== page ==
Featured Research

from universities, journals, and other organizations

Antipsychotic Drug May Block Addiction, Researchers Find

Date:
February 13, 2006
Source:
University of Illinois at Chicago
Summary:
Researchers at the University of Illinois at Chicago have discovered that a long-approved oral antipsychotic drug can stop the addictive properties of opioid painkillers in mice.

Researchers at the University of Illinois at Chicago have discovered that a long-approved oral antipsychotic drug can stop the addictive properties of opioid painkillers in mice.

The researchers injected a small dose (half a milligram) of trifluoperazine -- used in the treatment of mental diseases such as schizophrenia -- into laboratory mice hooked on morphine. After a few hours their addiction was gone, said Z. Jim Wang, assistant professor of pharmacology in the UIC College of Pharmacy.

This is the first time any study has shown the anti-addictive property of trifluoperazine, Wang said.

"From studies conducted in the 1970s and 1980s, we know that trifluoperazine inhibits calmodulin," Wang said, a molecule that is required for the activation of an enzyme called calcium/calmodulin-dependent protein kinase-2. "In previous studies we performed at UIC, we know that CaMK-2 plays an important role in the generation and maintenance of opioid tolerance," he said. Tolerance is a hallmark of drug dependence.

"Trifluoperazine targets this pathway, which then stops the addiction," Wang said. "When this occurs, you can still use a relatively low dose of the painkiller to achieve fairly good pain control and no drug dependence."

Opioids such as morphine are commonly used in pain management, but many patients are wary of taking them because of concerns over addiction or adverse side effects.

The study, which began early last year and was supported in part by grants from the National Institutes of Health and the American Foundation for Pharmaceutical Education, is published in the journal Neuroscience Letters. It is now available online and will be printed later this month.

Other researchers involved in the study were graduate student Lei Tang and post-doctoral researcher Pradeep Shukla, both of the UIC College of Pharmacy.



Story Source:

The above story is based on materials provided by University of Illinois at Chicago. Note: Materials may be edited for content and length.


Cite This Page:

University of Illinois at Chicago. "Antipsychotic Drug May Block Addiction, Researchers Find." ScienceDaily. ScienceDaily, 13 February 2006. <www.sciencedaily.com/releases/2006/02/060213092323.htm>.
University of Illinois at Chicago. (2006, February 13). Antipsychotic Drug May Block Addiction, Researchers Find. ScienceDaily. Retrieved July 30, 2014 from www.sciencedaily.com/releases/2006/02/060213092323.htm
University of Illinois at Chicago. "Antipsychotic Drug May Block Addiction, Researchers Find." ScienceDaily. www.sciencedaily.com/releases/2006/02/060213092323.htm (accessed July 30, 2014).

Share This




More Mind & Brain News

Wednesday, July 30, 2014

Featured Research

from universities, journals, and other organizations


Featured Videos

from AP, Reuters, AFP, and other news services

It's Not Just Facebook: OKCupid Experiments With Users Too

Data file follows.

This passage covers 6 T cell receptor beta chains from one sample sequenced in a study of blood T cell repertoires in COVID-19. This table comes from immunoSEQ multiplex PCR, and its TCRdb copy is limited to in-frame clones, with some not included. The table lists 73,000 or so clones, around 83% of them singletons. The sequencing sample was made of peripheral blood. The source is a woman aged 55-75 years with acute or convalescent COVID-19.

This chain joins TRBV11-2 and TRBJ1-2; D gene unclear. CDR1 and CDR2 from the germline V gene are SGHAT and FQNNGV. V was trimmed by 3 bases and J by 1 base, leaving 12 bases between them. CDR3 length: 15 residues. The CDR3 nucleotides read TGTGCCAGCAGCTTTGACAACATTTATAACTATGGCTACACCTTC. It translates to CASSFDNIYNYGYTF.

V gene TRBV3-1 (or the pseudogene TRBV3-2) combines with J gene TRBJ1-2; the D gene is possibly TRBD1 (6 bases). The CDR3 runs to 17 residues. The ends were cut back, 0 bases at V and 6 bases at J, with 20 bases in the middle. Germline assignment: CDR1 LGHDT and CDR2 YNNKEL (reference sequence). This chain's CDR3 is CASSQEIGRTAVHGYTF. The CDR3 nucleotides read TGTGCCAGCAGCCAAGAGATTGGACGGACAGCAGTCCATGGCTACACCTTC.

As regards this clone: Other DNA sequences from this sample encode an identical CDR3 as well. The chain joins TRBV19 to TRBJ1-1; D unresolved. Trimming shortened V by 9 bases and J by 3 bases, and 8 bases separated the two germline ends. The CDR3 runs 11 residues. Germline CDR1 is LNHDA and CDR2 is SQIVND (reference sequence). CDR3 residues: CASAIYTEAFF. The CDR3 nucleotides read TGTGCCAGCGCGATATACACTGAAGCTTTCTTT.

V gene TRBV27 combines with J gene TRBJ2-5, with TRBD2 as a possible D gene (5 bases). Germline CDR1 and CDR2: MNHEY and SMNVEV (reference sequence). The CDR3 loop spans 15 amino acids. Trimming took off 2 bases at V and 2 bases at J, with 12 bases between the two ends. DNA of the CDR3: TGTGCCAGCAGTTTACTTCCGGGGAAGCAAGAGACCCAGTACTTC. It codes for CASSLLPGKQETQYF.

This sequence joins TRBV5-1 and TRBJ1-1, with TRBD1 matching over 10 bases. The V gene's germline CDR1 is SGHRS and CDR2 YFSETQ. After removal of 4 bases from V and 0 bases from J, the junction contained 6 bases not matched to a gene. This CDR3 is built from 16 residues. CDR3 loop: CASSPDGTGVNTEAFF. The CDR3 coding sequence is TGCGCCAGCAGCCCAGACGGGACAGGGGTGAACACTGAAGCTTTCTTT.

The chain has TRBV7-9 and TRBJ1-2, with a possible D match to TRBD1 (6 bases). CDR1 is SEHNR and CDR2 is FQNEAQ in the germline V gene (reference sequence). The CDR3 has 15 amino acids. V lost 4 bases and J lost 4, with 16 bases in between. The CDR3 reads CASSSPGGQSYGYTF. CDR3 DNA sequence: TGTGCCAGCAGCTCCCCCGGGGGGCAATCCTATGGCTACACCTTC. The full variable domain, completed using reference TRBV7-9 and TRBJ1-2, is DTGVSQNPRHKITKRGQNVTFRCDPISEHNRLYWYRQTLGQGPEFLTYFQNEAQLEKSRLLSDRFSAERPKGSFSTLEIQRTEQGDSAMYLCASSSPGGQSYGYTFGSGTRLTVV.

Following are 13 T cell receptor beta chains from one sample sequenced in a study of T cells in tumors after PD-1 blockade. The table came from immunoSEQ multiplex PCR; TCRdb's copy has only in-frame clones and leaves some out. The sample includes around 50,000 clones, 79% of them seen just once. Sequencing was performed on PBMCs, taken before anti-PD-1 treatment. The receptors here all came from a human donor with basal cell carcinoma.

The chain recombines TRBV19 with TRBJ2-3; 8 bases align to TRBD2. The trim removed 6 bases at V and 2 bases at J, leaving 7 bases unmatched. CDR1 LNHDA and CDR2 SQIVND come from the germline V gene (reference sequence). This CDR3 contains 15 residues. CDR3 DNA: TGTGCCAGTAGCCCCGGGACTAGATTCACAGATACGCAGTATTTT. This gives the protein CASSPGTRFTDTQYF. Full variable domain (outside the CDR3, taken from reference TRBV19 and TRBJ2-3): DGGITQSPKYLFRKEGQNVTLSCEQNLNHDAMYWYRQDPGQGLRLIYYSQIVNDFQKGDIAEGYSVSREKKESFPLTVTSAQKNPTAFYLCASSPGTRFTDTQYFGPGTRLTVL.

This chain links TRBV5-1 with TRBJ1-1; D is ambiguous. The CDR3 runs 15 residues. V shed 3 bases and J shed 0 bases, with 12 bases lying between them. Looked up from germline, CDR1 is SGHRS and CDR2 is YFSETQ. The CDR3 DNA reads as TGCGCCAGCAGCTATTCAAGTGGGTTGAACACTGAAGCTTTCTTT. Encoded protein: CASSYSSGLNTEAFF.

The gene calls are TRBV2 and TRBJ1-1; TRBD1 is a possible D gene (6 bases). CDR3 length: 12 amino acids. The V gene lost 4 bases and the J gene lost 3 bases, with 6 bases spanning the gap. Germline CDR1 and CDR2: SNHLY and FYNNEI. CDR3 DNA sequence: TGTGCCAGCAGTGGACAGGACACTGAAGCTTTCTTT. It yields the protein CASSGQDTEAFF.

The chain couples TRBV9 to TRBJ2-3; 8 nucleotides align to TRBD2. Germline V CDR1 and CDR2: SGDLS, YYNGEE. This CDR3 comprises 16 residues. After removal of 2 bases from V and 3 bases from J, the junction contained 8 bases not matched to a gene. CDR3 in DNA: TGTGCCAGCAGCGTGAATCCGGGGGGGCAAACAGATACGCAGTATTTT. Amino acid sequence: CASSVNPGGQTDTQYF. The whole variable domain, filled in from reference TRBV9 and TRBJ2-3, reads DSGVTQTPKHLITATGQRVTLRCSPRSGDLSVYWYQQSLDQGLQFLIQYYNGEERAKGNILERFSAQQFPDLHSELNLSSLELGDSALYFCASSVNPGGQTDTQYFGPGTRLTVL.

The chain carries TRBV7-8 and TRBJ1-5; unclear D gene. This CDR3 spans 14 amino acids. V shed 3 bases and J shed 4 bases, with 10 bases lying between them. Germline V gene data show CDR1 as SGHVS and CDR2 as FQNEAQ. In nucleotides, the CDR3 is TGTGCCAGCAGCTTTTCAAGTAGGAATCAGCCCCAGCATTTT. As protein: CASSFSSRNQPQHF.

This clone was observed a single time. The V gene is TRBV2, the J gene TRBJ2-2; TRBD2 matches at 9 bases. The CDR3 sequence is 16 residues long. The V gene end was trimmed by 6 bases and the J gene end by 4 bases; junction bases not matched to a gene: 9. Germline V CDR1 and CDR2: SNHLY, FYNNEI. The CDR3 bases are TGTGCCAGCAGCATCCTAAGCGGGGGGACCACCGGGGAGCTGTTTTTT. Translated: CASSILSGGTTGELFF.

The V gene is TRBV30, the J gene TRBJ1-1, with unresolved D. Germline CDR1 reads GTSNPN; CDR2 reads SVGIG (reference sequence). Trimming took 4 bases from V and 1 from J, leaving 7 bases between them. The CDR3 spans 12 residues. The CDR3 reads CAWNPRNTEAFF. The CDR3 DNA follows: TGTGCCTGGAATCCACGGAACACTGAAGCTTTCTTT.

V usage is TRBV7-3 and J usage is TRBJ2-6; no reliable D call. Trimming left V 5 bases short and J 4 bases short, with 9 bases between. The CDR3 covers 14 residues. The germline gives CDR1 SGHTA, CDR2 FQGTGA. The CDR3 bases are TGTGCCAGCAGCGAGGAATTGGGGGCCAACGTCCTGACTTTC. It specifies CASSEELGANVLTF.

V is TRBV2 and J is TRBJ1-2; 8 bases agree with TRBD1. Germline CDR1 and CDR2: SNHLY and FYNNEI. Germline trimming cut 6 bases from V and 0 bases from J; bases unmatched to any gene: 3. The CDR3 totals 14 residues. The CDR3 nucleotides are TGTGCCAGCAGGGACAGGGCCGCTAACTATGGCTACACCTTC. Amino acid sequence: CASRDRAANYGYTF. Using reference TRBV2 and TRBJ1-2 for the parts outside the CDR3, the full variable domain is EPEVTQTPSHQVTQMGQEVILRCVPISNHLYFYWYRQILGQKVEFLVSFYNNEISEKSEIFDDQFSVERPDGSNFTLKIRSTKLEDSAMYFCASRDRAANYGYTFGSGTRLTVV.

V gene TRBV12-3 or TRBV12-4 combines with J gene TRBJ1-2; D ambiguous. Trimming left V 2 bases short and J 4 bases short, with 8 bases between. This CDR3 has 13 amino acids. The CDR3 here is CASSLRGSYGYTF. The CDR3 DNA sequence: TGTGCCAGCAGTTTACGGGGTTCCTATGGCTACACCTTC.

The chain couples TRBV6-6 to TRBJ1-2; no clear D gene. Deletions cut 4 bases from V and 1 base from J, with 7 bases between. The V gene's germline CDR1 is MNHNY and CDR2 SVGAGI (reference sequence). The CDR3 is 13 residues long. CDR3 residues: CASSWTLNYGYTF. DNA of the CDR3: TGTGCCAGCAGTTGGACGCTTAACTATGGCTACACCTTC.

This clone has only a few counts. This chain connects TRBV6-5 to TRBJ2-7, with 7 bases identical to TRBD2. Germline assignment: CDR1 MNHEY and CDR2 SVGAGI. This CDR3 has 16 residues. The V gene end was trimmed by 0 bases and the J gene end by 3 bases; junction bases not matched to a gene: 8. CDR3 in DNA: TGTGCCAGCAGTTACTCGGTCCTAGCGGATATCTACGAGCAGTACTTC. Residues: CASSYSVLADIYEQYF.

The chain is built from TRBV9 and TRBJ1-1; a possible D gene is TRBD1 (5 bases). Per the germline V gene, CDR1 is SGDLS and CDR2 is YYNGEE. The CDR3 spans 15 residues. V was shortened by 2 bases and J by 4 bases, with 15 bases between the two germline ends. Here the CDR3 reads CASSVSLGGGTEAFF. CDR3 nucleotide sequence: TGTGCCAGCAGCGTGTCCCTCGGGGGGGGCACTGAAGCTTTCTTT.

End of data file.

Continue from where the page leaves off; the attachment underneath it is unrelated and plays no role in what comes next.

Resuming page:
It's Not Just Facebook: OKCupid Experiments With Users Too

Newsy (July 29, 2014) If you've been looking for love online, there's a chance somebody has been looking at how you're looking. Video provided by Newsy
Powered by NewsLook.com
How Your Face Can Leave A Good Or Bad First Impression

How Your Face Can Leave A Good Or Bad First Impression

Newsy (July 29, 2014) Researchers have found certain facial features can make us seem more attractive or trustworthy. Video provided by Newsy
Powered by NewsLook.com
Losing Sleep Leaves You Vulnerable To 'False Memories'

Losing Sleep Leaves You Vulnerable To 'False Memories'

Newsy (July 27, 2014) A new study shows sleep deprivation can make it harder for people to remember specific details of an event. Video provided by Newsy
Powered by NewsLook.com
University Quiz Implies Atheists Are Smarter Than Christians

University Quiz Implies Atheists Are Smarter Than Christians

Newsy (July 25, 2014) An online quiz from a required course at Ohio State is making waves for suggesting atheists are inherently smarter than Christians. Video provided by Newsy
Powered by NewsLook.com

Search ScienceDaily

Number of stories in archives: 140,361

Find with keyword(s):
Enter a keyword or phrase to search ScienceDaily for related topics and research stories.

Save/Print:
Share:

Breaking News:
from the past week

In Other News

... from NewsDaily.com

Science News

Health News

Environment News

Technology News



Save/Print:
Share:

Free Subscriptions


Get the latest science news with ScienceDaily's free email newsletters, updated daily and weekly. Or view hourly updated newsfeeds in your RSS reader:

Get Social & Mobile


Keep up to date with the latest news from ScienceDaily via social networks and mobile apps:

Have Feedback?


Tell us what you think of ScienceDaily -- we welcome both positive and negative comments. Have any problems using the site? Questions?
Mobile: iPhone Android Web
Follow: Facebook Twitter Google+
Subscribe: RSS Feeds Email Newsletters
Latest Headlines Health & Medicine Mind & Brain Space & Time Matter & Energy Computers & Math Plants & Animals Earth & Climate Fossils & Ruins